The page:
The Bicolano folk song Sarung Banggi performed by the SOSA Rondalla Ensemble of Toronto, Canada

The Rondalla as National Icon

The Rondalla as National Icon

The role of the government, from the national to the local level, have been crucial in the directions rondalla music has traversed throughout the years, thereby constructing and affirming its status as a symbol of Philippine culture.

The National Music Competitions for Young Artists (NAMCYA) was formally organized in 1973 as a response to the “imperative need to preserve, develop and promote Philippine music as an art and as handmaid of cultural development; and in recognition of the Filipino’s innate love for music.” Bandurria was included in the solo instrument category, and the family rondalla in the ensemble category. In 1996, under the guidance of Dr. Ramon P. Santos as Secretary General, the rondalla was included as a regular category in the competition.

In the 1980s, the Pambansang Samahan ng Rondalla (PASARON), a national organization of rondalla groups was organized by Celso Espejo, Benjamin Lucas and Teodorico Cosejo. The organization became one of the avenues in sharing new knowledge in the rondalla through its festivals, informal gatherings, training, and performances.

The local government also plays a big part in the development of the rondalla by supporting  performances in community events. In Negros Oriental, the Dauin Rondalla, the Canlaon Senior Citizens Rondalla, and the Tanjay Rondalla are being supported by their local government. One of the government-supported rondalla groups is the Rondalla Marikina (organized 1960’s), one of the Philippine representatives in the  Smithsonian Folkways exhibition held in Washington , D.C in 1998.

Finally, the strong support of the National Commission for Culture and the Arts for  three The Strings of Unity: International Rondalla Festival  (2004-2018) has been significant in gathering plucked string musicians from all over the world to gather together to witness and share their musical traditions.

  • Logo of the National Music Competitions for Young Artists or NAMCYA

  • Logo of the Strings of Unity: International Rondalla Competition

The Rondalla in Competitions and Philippine Media

The Rondalla in Music Competitions and Philippine Media

One of the most important events that shaped the rondalla today were the competitions as it brought popularity and public patronage.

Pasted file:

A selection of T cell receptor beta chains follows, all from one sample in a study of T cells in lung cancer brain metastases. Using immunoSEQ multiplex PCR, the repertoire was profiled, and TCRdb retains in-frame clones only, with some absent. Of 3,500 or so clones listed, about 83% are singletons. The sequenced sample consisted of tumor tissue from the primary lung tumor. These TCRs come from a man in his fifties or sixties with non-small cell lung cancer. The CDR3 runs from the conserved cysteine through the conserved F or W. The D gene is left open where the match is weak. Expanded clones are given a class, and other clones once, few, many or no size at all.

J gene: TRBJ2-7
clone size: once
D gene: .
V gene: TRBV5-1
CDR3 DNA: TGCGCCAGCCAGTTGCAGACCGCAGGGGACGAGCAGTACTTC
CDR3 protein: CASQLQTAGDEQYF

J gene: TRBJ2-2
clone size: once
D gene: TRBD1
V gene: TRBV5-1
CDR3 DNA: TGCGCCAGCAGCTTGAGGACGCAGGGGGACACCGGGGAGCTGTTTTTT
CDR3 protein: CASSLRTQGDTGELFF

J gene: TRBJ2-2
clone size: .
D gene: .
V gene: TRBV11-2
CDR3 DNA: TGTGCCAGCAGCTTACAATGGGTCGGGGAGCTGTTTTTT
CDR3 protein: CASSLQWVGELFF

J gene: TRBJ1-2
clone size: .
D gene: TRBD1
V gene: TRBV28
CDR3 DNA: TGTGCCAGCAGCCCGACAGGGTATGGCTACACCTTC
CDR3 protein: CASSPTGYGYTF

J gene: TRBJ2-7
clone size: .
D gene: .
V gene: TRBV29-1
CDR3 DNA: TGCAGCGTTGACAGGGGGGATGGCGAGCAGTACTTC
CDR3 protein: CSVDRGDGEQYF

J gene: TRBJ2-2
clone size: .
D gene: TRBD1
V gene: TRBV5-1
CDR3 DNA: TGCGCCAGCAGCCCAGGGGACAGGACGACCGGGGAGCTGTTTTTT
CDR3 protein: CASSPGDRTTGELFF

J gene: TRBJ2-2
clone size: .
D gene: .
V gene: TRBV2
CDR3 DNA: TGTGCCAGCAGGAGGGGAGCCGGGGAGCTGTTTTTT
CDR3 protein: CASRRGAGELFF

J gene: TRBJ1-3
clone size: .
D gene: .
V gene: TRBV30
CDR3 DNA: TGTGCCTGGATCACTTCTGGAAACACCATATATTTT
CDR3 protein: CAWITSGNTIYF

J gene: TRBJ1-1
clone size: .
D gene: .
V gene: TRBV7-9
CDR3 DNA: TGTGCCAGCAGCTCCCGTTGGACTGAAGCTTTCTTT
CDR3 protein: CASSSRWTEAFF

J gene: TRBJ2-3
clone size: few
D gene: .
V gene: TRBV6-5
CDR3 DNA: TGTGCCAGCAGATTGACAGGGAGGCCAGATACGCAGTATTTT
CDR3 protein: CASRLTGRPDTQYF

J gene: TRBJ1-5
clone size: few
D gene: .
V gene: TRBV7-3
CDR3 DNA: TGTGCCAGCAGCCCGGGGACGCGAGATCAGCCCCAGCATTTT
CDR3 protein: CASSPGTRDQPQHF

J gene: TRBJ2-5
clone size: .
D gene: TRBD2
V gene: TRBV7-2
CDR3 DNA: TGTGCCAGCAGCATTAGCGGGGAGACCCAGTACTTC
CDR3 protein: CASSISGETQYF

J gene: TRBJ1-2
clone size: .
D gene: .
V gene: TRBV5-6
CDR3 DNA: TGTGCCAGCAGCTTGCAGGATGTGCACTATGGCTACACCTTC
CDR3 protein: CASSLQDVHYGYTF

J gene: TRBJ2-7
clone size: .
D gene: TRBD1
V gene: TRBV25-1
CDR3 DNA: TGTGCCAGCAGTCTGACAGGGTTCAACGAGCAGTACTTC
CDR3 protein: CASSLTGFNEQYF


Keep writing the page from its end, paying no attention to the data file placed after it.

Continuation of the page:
In the 1960s,Hamon sa Kampeon was broadcasted on television and radio (Channel 3 and DZAQ) and  hosted by Dely Magpayo and Pepe Pimentel. Dominic Salustiano became a regular juror in the competition, and many of his compositions were played in the competition including Overture No.1, Serenata, Pizzicato, Maligaya and the Pasa Doble Series.

Dely Magpayo and Pepe Pimentel hosting the competition Hamon ng Kampeon in the 1960’s

In 1967, the Manila Times sponsored the National Symphonic Rondalla Composition Contest where Jerry Dadap’s work Philippine Symphonic Medley for Rondallan won the prize.

In 1970, Felipe Padilla de Leon organized the Taliba National Rondalla Contest, where the Pio del Pilar High School Rondalla from Makati won the prize. The composition of Capt. Fulgencio Gragera also won first prize. In 1982-83, Barangayan, a television show sponsored by the Ministry of Human Settlements and hosted by Helen Vela and Booby Gonzales, featured rondalla and solo instrument competitions won by the Parañaque District III Rondalla and Elaine Juliet Espejo.

The Rondalla in the Philippine School System

The Rondalla in the Philippine School System

Schools and universities have also contributed to the development and sustenance of the rondalla in terms of broadening the musical repertoire, codifying and systematizing rondalla practices.Rondalla scholars and musician-mentors such as Francisco Santiago, Nicanor Abelardo, Antonio Molina, Felipe De Leon, Antonio Buenaventura, Alfredo Buenaventura, Hilarion Rubio, Jose Santos and Ramon Tapales, among others, served as judges for the various rondalla competitions.